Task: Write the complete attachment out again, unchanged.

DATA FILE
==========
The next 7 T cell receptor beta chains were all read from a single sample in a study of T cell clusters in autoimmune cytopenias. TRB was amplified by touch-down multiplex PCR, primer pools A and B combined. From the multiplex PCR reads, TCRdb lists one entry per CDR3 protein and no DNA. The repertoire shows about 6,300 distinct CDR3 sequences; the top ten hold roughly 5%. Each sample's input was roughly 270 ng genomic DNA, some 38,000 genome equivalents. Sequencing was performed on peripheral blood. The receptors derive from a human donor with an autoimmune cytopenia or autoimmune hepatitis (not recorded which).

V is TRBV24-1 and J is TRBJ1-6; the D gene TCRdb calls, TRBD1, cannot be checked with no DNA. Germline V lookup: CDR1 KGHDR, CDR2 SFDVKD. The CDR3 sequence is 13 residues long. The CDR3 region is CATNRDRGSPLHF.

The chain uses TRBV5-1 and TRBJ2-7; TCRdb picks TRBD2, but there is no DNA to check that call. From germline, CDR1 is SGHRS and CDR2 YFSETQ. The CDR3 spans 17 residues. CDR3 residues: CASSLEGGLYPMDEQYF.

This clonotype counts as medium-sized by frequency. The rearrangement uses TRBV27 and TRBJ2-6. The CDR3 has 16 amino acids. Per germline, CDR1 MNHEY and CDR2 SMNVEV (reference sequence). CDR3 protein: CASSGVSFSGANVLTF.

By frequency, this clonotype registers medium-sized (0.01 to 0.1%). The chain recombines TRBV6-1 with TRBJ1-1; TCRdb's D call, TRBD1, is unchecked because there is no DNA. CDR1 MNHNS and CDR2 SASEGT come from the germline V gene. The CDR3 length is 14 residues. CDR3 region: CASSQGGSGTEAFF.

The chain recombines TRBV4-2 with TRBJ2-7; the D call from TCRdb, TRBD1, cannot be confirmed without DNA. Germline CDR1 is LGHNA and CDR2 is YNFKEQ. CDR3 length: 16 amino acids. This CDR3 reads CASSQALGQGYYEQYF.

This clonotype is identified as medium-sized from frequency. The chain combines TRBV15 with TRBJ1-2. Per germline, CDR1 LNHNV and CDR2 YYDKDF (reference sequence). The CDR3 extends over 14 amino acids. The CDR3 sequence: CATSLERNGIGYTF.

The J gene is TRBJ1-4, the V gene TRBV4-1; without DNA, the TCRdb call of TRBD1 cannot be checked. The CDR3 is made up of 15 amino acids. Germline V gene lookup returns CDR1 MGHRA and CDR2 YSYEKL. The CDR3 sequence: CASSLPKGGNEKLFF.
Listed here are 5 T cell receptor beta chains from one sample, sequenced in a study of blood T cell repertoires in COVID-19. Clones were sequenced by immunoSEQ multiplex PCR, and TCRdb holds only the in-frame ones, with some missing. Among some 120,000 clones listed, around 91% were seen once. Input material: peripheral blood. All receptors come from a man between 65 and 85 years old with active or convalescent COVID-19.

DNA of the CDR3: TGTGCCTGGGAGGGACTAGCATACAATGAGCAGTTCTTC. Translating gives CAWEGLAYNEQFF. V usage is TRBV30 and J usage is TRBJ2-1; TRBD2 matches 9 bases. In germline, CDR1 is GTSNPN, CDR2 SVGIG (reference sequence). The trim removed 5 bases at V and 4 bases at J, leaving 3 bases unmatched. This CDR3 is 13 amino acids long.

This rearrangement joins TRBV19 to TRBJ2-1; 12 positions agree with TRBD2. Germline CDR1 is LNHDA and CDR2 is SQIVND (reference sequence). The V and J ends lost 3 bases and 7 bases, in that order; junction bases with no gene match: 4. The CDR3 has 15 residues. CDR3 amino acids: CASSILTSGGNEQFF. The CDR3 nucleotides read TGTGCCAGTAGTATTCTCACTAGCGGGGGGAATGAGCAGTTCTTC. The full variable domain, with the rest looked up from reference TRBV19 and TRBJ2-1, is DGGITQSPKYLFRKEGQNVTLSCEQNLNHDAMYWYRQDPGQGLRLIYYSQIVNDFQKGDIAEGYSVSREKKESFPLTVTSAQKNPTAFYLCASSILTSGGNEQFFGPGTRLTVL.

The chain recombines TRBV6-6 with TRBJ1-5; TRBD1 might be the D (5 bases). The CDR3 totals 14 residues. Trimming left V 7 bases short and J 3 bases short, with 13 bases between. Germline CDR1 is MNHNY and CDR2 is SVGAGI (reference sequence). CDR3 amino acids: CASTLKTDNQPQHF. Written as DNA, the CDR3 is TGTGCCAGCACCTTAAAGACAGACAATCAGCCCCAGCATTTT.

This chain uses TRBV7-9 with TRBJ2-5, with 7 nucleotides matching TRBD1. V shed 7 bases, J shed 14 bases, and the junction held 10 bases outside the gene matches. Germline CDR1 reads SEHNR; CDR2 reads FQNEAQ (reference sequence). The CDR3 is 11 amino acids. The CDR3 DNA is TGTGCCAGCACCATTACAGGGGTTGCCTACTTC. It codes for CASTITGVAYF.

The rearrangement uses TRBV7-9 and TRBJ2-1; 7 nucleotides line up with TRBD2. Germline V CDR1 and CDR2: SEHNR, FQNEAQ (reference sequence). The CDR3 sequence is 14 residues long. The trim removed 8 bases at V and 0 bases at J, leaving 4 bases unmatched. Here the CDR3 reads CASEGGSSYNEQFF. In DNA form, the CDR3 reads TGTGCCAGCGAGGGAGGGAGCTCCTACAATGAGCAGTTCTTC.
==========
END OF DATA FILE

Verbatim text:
The next 7 T cell receptor beta chains were all read from a single sample in a study of T cell clusters in autoimmune cytopenias. TRB was amplified by touch-down multiplex PCR, primer pools A and B combined. From the multiplex PCR reads, TCRdb lists one entry per CDR3 protein and no DNA. The repertoire shows about 6,300 distinct CDR3 sequences; the top ten hold roughly 5%. Each sample's input was roughly 270 ng genomic DNA, some 38,000 genome equivalents. Sequencing was performed on peripheral blood. The receptors derive from a human donor with an autoimmune cytopenia or autoimmune hepatitis (not recorded which).

V is TRBV24-1 and J is TRBJ1-6; the D gene TCRdb calls, TRBD1, cannot be checked with no DNA. Germline V lookup: CDR1 KGHDR, CDR2 SFDVKD. The CDR3 sequence is 13 residues long. The CDR3 region is CATNRDRGSPLHF.

The chain uses TRBV5-1 and TRBJ2-7; TCRdb picks TRBD2, but there is no DNA to check that call. From germline, CDR1 is SGHRS and CDR2 YFSETQ. The CDR3 spans 17 residues. CDR3 residues: CASSLEGGLYPMDEQYF.

This clonotype counts as medium-sized by frequency. The rearrangement uses TRBV27 and TRBJ2-6. The CDR3 has 16 amino acids. Per germline, CDR1 MNHEY and CDR2 SMNVEV (reference sequence). CDR3 protein: CASSGVSFSGANVLTF.

By frequency, this clonotype registers medium-sized (0.01 to 0.1%). The chain recombines TRBV6-1 with TRBJ1-1; TCRdb's D call, TRBD1, is unchecked because there is no DNA. CDR1 MNHNS and CDR2 SASEGT come from the germline V gene. The CDR3 length is 14 residues. CDR3 region: CASSQGGSGTEAFF.

The chain recombines TRBV4-2 with TRBJ2-7; the D call from TCRdb, TRBD1, cannot be confirmed without DNA. Germline CDR1 is LGHNA and CDR2 is YNFKEQ. CDR3 length: 16 amino acids. This CDR3 reads CASSQALGQGYYEQYF.

This clonotype is identified as medium-sized from frequency. The chain combines TRBV15 with TRBJ1-2. Per germline, CDR1 LNHNV and CDR2 YYDKDF (reference sequence). The CDR3 extends over 14 amino acids. The CDR3 sequence: CATSLERNGIGYTF.

The J gene is TRBJ1-4, the V gene TRBV4-1; without DNA, the TCRdb call of TRBD1 cannot be checked. The CDR3 is made up of 15 amino acids. Germline V gene lookup returns CDR1 MGHRA and CDR2 YSYEKL. The CDR3 sequence: CASSLPKGGNEKLFF.
Listed here are 5 T cell receptor beta chains from one sample, sequenced in a study of blood T cell repertoires in COVID-19. Clones were sequenced by immunoSEQ multiplex PCR, and TCRdb holds only the in-frame ones, with some missing. Among some 120,000 clones listed, around 91% were seen once. Input material: peripheral blood. All receptors come from a man between 65 and 85 years old with active or convalescent COVID-19.

DNA of the CDR3: TGTGCCTGGGAGGGACTAGCATACAATGAGCAGTTCTTC. Translating gives CAWEGLAYNEQFF. V usage is TRBV30 and J usage is TRBJ2-1; TRBD2 matches 9 bases. In germline, CDR1 is GTSNPN, CDR2 SVGIG (reference sequence). The trim removed 5 bases at V and 4 bases at J, leaving 3 bases unmatched. This CDR3 is 13 amino acids long.

This rearrangement joins TRBV19 to TRBJ2-1; 12 positions agree with TRBD2. Germline CDR1 is LNHDA and CDR2 is SQIVND (reference sequence). The V and J ends lost 3 bases and 7 bases, in that order; junction bases with no gene match: 4. The CDR3 has 15 residues. CDR3 amino acids: CASSILTSGGNEQFF. The CDR3 nucleotides read TGTGCCAGTAGTATTCTCACTAGCGGGGGGAATGAGCAGTTCTTC. The full variable domain, with the rest looked up from reference TRBV19 and TRBJ2-1, is DGGITQSPKYLFRKEGQNVTLSCEQNLNHDAMYWYRQDPGQGLRLIYYSQIVNDFQKGDIAEGYSVSREKKESFPLTVTSAQKNPTAFYLCASSILTSGGNEQFFGPGTRLTVL.

The chain recombines TRBV6-6 with TRBJ1-5; TRBD1 might be the D (5 bases). The CDR3 totals 14 residues. Trimming left V 7 bases short and J 3 bases short, with 13 bases between. Germline CDR1 is MNHNY and CDR2 is SVGAGI (reference sequence). CDR3 amino acids: CASTLKTDNQPQHF. Written as DNA, the CDR3 is TGTGCCAGCACCTTAAAGACAGACAATCAGCCCCAGCATTTT.

This chain uses TRBV7-9 with TRBJ2-5, with 7 nucleotides matching TRBD1. V shed 7 bases, J shed 14 bases, and the junction held 10 bases outside the gene matches. Germline CDR1 reads SEHNR; CDR2 reads FQNEAQ (reference sequence). The CDR3 is 11 amino acids. The CDR3 DNA is TGTGCCAGCACCATTACAGGGGTTGCCTACTTC. It codes for CASTITGVAYF.

The rearrangement uses TRBV7-9 and TRBJ2-1; 7 nucleotides line up with TRBD2. Germline V CDR1 and CDR2: SEHNR, FQNEAQ (reference sequence). The CDR3 sequence is 14 residues long. The trim removed 8 bases at V and 0 bases at J, leaving 4 bases unmatched. Here the CDR3 reads CASEGGSSYNEQFF. In DNA form, the CDR3 reads TGTGCCAGCGAGGGAGGGAGCTCCTACAATGAGCAGTTCTTC.